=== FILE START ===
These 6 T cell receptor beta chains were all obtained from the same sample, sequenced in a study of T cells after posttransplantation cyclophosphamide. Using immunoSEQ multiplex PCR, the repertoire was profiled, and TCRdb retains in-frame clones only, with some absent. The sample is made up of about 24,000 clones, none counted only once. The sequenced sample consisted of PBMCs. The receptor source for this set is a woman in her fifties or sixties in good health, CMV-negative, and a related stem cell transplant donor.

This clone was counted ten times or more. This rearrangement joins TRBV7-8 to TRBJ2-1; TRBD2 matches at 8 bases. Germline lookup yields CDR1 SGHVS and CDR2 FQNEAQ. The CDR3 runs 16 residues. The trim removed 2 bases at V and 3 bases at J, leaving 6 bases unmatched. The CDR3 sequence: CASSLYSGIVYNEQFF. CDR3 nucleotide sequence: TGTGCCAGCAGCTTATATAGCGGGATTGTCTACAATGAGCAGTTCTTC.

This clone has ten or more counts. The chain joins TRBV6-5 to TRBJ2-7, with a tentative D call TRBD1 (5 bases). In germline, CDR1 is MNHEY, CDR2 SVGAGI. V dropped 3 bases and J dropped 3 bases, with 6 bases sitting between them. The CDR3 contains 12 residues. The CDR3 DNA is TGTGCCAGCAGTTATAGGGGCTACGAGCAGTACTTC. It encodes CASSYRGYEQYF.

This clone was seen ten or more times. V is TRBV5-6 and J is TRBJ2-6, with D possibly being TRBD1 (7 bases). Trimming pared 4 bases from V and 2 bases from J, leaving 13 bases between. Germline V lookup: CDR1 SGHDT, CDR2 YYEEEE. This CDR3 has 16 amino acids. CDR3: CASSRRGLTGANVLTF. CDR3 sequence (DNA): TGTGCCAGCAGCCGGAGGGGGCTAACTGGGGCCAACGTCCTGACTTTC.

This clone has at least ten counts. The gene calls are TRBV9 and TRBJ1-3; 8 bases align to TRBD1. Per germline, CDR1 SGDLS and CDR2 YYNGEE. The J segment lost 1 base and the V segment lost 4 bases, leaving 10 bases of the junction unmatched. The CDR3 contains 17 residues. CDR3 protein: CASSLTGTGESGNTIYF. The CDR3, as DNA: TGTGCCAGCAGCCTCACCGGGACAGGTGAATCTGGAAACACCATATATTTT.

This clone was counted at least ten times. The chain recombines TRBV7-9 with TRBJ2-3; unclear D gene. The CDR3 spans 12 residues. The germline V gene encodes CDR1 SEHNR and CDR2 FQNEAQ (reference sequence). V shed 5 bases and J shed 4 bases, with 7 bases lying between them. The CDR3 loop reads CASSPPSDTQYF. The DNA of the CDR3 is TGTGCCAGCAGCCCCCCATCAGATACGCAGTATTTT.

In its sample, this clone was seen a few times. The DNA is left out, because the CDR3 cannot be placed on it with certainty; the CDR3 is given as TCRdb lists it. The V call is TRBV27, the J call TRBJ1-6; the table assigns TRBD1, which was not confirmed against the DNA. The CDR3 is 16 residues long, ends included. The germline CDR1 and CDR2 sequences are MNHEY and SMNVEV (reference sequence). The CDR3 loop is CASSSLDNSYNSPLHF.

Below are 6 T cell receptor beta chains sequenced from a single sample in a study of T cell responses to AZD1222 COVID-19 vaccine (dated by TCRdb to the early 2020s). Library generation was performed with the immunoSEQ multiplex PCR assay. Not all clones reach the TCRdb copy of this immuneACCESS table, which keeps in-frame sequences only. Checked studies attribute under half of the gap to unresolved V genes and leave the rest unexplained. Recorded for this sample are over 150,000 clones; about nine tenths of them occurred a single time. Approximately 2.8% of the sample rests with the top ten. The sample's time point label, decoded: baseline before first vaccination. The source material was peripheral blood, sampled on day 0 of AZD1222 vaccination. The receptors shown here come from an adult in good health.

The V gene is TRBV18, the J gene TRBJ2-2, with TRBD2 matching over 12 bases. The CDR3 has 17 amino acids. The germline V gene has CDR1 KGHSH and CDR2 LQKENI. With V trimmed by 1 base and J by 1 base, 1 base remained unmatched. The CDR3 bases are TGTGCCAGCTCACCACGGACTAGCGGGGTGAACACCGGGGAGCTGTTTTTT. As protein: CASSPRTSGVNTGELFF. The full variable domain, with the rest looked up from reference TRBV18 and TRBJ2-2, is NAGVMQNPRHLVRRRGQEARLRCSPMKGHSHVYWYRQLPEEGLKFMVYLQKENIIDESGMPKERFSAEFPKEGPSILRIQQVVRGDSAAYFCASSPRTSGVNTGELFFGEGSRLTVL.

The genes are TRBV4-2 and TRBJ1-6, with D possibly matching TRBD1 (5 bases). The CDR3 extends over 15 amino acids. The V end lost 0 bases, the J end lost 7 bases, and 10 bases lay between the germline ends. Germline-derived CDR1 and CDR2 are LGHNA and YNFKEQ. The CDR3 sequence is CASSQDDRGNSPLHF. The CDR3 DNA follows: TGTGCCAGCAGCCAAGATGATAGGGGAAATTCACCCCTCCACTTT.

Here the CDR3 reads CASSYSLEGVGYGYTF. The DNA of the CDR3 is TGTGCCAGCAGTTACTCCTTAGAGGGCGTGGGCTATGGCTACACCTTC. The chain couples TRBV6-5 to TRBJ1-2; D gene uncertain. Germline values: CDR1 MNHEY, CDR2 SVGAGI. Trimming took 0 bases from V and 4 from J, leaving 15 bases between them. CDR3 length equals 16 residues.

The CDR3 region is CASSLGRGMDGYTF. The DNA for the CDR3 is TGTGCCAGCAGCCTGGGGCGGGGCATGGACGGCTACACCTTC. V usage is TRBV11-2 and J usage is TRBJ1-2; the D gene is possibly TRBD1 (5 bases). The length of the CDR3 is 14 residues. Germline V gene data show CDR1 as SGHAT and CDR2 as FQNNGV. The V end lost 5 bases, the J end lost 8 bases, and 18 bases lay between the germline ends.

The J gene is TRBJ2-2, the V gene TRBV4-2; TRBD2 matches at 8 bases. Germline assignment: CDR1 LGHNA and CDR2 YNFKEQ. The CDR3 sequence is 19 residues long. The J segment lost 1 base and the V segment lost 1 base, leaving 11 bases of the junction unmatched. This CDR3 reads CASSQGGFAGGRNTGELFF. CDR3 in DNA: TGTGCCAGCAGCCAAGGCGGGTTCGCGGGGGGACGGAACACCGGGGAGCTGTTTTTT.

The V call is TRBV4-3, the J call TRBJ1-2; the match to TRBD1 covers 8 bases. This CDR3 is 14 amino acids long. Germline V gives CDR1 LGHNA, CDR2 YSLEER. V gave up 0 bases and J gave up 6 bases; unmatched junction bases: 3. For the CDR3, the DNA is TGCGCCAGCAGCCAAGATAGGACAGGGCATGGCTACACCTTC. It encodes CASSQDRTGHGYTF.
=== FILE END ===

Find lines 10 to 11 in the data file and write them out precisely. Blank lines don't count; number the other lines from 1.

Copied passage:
The genes are TRBV4-2 and TRBJ1-6, with D possibly matching TRBD1 (5 bases). The CDR3 extends over 15 amino acids. The V end lost 0 bases, the J end lost 7 bases, and 10 bases lay between the germline ends. Germline-derived CDR1 and CDR2 are LGHNA and YNFKEQ. The CDR3 sequence is CASSQDDRGNSPLHF. The CDR3 DNA follows: TGTGCCAGCAGCCAAGATGATAGGGGAAATTCACCCCTCCACTTT.

Here the CDR3 reads CASSYSLEGVGYGYTF. The DNA of the CDR3 is TGTGCCAGCAGTTACTCCTTAGAGGGCGTGGGCTATGGCTACACCTTC. The chain couples TRBV6-5 to TRBJ1-2; D gene uncertain. Germline values: CDR1 MNHEY, CDR2 SVGAGI. Trimming took 0 bases from V and 4 from J, leaving 15 bases between them. CDR3 length equals 16 residues.